GSA Annual Meeting in Denver, Colorado, USA - 2016

Paper No. 48-5
Presentation Time: 2:45 PM


SINGER, Kelsi N.1, MCKINNON, William B.2, GREENSTREET, Sarah3, GLADMAN, Brett4, PARKER, Alex1, ROBBINS, Stuart J.5, SCHENK, Paul M.6, SPENCER, John R.5, STERN, S. Alan5, BRAY, Veronica J.7, WEAVER, Harold A.8, HOWARD, Alan D.9, YOUNG, Leslie A.10, OLKIN, Cathy5, ENNICO, Kimberly11, MOORE, Jeffrey12, BINZEL, Richard13 and TEAM, New Horizons Science5, (1)Southwest Research Institute, 1050 Walnut St #300, Boulder, CO 80302, (2)Washington University, Department of Earth and Planetary Sciences and McDonnell Center for the Space Sciences, One Brookings Drive, Saint Louis, MO 63130, (3)Las Cumbres Observatory Global Telescope Network, Goleta, CA 93117, (4)University of British Columbia, Vancouver, BC BC V6T 1Z4, Canada, (5)Southwest Research Institute, Boulder, CO 80302, (6)Lunar and Planetary Institute, Universities Space Research Association, 3600 Bay Area Boulevard, Houston, TX 77058, (7)Lunar and Planetary Laboratory, University of Arizona, Tucson, AZ 85721, (8)Applied Physics Laboratory, Johns Hopkins University, Laurel, MD 20723, (9)Department of Environmental Sciences, Univerisity of Virginia, PO Box 400123, Charlottesville, VA 22904-4123, (10)Southwest Research Institute, 1050 Walnut Street, Boulder, CO 80302, (11)NASA Ames Research Center, Space Science Division, MS-245-3, Moffett Field, CA 95129, (12)NASA Ames Research Center, MS-245-3, Moffett Field, CA 95129, (13)Massachusetts Institute of Technology, Cambridge, MA 02139,

Impact craters provide valuable clues for understanding the surface ages and geologic evolution of the Pluto system bodies. We will present crater mapping results from the best images from both the LORRI (LOng Range Reconnaissance Imager; Cheng et al., 2008, SSR, 140, 189-215) framing camera, and the Ralph/MVIC (Multispectral Visual Imaging Camera; Reuter et al., 2008, SSR, 140, 129-154; Howett et al., 2016, Icarus, under review) scanning imager. Pixels scales range from 77–850 m/px for Pluto and 154–865 m/px for Charon. Crater size frequency distributions have been derived for broad physiographic regions. No obvious secondary craters are observed on the encounter hemispheres of Pluto or Charon.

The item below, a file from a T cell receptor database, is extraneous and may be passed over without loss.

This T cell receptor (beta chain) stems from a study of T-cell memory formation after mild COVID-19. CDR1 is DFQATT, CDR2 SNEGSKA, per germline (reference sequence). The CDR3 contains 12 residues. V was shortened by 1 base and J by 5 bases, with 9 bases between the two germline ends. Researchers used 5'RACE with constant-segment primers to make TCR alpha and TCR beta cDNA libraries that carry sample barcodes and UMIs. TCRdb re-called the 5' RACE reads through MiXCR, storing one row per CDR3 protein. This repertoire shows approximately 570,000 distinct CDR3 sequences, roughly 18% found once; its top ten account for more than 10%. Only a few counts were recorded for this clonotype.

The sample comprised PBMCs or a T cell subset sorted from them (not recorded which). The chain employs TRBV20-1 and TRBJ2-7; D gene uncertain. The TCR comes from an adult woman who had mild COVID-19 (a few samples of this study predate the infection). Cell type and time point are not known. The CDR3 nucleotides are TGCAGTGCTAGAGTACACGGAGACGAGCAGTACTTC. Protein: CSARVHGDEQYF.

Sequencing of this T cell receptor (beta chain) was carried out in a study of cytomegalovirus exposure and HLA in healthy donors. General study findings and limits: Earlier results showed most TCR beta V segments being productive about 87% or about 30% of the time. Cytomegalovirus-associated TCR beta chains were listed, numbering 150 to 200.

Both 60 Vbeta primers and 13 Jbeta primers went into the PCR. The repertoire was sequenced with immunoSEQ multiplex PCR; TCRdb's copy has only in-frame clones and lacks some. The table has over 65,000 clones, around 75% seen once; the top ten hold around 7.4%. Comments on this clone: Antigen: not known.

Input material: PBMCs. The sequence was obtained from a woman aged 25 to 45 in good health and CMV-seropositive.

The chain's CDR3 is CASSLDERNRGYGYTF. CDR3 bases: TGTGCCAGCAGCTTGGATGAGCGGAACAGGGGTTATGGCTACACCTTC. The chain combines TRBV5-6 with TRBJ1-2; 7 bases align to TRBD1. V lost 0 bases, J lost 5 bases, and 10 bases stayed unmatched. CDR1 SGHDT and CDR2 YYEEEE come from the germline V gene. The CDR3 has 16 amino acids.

Pluto’s terrains display a diversity of crater retention ages and terrain types, indicating ongoing geologic activity and a variety of resurfacing styles including both exogenic and endogenic processes (Moore et al., 2016, Science, 351, 1284-1293). Charon’s informally named Vulcan Planum did experience early resurfacing, but crater densities suggest this is a relatively ancient surface, as are the northern terrains on Charon. The crater densities on Nix and Hydra indicate an old age similar to Charon’s (Weaver et al., 2016, Science, 351).

The crater size-frequency distributions for both Pluto and Charon break to shallower slope for craters smaller than 10 km in diameter. We observe this paucity of small craters (relative to a constant slope extrapolated from larger craters) on all terrains, despite adequate resolution to observe them. This lack of small craters cannot be explained by geological resurfacing alone. The lack of small craters on Pluto and Charon is more consistent with solar system formation models that result in fewer small impactors (e.g., Chiang and Youdin, 2010, AREPS, 38, 493-522; Nesvorny et al., 2010, AJ, 140, 785-793).

This work was supported by NASA’s New Horizons project.